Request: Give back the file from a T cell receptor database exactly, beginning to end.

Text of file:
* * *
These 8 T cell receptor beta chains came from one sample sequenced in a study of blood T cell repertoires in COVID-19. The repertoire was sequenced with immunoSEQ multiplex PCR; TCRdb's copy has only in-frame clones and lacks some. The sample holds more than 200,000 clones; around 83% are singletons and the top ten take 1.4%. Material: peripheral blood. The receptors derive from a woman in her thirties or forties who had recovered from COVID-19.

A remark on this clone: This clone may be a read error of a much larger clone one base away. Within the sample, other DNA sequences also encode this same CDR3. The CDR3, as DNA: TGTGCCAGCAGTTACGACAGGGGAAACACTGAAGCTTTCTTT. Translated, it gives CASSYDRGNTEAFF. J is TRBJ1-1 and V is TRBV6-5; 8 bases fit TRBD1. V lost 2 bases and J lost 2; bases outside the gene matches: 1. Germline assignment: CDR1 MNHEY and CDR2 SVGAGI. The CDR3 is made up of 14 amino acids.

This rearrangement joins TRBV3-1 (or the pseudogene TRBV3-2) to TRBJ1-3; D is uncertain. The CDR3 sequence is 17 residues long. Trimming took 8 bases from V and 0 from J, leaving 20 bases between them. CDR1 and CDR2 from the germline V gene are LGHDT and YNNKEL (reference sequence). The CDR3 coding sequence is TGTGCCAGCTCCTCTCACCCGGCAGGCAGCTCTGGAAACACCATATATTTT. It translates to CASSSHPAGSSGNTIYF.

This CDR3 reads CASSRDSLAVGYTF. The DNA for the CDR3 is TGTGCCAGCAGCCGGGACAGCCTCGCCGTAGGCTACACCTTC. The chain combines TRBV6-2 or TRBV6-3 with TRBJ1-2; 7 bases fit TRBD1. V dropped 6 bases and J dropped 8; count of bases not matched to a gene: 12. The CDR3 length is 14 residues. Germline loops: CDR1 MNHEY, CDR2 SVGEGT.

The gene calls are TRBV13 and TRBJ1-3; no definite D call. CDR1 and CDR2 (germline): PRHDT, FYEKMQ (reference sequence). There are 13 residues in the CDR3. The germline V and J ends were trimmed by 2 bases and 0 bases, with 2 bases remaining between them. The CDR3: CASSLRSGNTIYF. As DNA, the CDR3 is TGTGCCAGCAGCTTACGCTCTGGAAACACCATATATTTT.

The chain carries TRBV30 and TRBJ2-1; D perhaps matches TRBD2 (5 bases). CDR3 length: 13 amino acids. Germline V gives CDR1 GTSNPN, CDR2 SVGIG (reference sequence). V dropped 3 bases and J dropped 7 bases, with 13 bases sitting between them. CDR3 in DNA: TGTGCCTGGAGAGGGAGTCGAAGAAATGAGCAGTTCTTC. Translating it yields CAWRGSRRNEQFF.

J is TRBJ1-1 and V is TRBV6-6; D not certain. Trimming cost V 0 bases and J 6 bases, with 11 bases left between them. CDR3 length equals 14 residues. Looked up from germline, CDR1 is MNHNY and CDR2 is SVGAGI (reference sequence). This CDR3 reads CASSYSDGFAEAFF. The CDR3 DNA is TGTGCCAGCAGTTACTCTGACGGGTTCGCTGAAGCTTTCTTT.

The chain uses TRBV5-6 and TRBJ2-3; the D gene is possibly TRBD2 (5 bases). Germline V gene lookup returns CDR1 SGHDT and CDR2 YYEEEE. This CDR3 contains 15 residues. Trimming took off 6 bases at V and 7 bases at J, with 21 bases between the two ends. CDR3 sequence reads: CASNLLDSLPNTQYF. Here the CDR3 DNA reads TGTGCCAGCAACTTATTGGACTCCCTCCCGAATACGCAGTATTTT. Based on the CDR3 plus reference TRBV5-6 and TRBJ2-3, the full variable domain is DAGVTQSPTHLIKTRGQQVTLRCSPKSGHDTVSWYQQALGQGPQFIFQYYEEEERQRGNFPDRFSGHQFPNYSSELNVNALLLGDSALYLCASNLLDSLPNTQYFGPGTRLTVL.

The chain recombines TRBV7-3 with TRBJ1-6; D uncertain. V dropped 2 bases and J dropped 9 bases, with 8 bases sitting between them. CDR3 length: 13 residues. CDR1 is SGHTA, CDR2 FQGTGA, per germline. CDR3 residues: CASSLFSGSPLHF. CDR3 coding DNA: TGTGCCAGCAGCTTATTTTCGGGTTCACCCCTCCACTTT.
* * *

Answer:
These 8 T cell receptor beta chains came from one sample sequenced in a study of blood T cell repertoires in COVID-19. The repertoire was sequenced with immunoSEQ multiplex PCR; TCRdb's copy has only in-frame clones and lacks some. The sample holds more than 200,000 clones; around 83% are singletons and the top ten take 1.4%. Material: peripheral blood. The receptors derive from a woman in her thirties or forties who had recovered from COVID-19.

A remark on this clone: This clone may be a read error of a much larger clone one base away. Within the sample, other DNA sequences also encode this same CDR3. The CDR3, as DNA: TGTGCCAGCAGTTACGACAGGGGAAACACTGAAGCTTTCTTT. Translated, it gives CASSYDRGNTEAFF. J is TRBJ1-1 and V is TRBV6-5; 8 bases fit TRBD1. V lost 2 bases and J lost 2; bases outside the gene matches: 1. Germline assignment: CDR1 MNHEY and CDR2 SVGAGI. The CDR3 is made up of 14 amino acids.

This rearrangement joins TRBV3-1 (or the pseudogene TRBV3-2) to TRBJ1-3; D is uncertain. The CDR3 sequence is 17 residues long. Trimming took 8 bases from V and 0 from J, leaving 20 bases between them. CDR1 and CDR2 from the germline V gene are LGHDT and YNNKEL (reference sequence). The CDR3 coding sequence is TGTGCCAGCTCCTCTCACCCGGCAGGCAGCTCTGGAAACACCATATATTTT. It translates to CASSSHPAGSSGNTIYF.

This CDR3 reads CASSRDSLAVGYTF. The DNA for the CDR3 is TGTGCCAGCAGCCGGGACAGCCTCGCCGTAGGCTACACCTTC. The chain combines TRBV6-2 or TRBV6-3 with TRBJ1-2; 7 bases fit TRBD1. V dropped 6 bases and J dropped 8; count of bases not matched to a gene: 12. The CDR3 length is 14 residues. Germline loops: CDR1 MNHEY, CDR2 SVGEGT.

The gene calls are TRBV13 and TRBJ1-3; no definite D call. CDR1 and CDR2 (germline): PRHDT, FYEKMQ (reference sequence). There are 13 residues in the CDR3. The germline V and J ends were trimmed by 2 bases and 0 bases, with 2 bases remaining between them. The CDR3: CASSLRSGNTIYF. As DNA, the CDR3 is TGTGCCAGCAGCTTACGCTCTGGAAACACCATATATTTT.

The chain carries TRBV30 and TRBJ2-1; D perhaps matches TRBD2 (5 bases). CDR3 length: 13 amino acids. Germline V gives CDR1 GTSNPN, CDR2 SVGIG (reference sequence). V dropped 3 bases and J dropped 7 bases, with 13 bases sitting between them. CDR3 in DNA: TGTGCCTGGAGAGGGAGTCGAAGAAATGAGCAGTTCTTC. Translating it yields CAWRGSRRNEQFF.

J is TRBJ1-1 and V is TRBV6-6; D not certain. Trimming cost V 0 bases and J 6 bases, with 11 bases left between them. CDR3 length equals 14 residues. Looked up from germline, CDR1 is MNHNY and CDR2 is SVGAGI (reference sequence). This CDR3 reads CASSYSDGFAEAFF. The CDR3 DNA is TGTGCCAGCAGTTACTCTGACGGGTTCGCTGAAGCTTTCTTT.

The chain uses TRBV5-6 and TRBJ2-3; the D gene is possibly TRBD2 (5 bases). Germline V gene lookup returns CDR1 SGHDT and CDR2 YYEEEE. This CDR3 contains 15 residues. Trimming took off 6 bases at V and 7 bases at J, with 21 bases between the two ends. CDR3 sequence reads: CASNLLDSLPNTQYF. Here the CDR3 DNA reads TGTGCCAGCAACTTATTGGACTCCCTCCCGAATACGCAGTATTTT. Based on the CDR3 plus reference TRBV5-6 and TRBJ2-3, the full variable domain is DAGVTQSPTHLIKTRGQQVTLRCSPKSGHDTVSWYQQALGQGPQFIFQYYEEEERQRGNFPDRFSGHQFPNYSSELNVNALLLGDSALYLCASNLLDSLPNTQYFGPGTRLTVL.

The chain recombines TRBV7-3 with TRBJ1-6; D uncertain. V dropped 2 bases and J dropped 9 bases, with 8 bases sitting between them. CDR3 length: 13 residues. CDR1 is SGHTA, CDR2 FQGTGA, per germline. CDR3 residues: CASSLFSGSPLHF. CDR3 coding DNA: TGTGCCAGCAGCTTATTTTCGGGTTCACCCCTCCACTTT.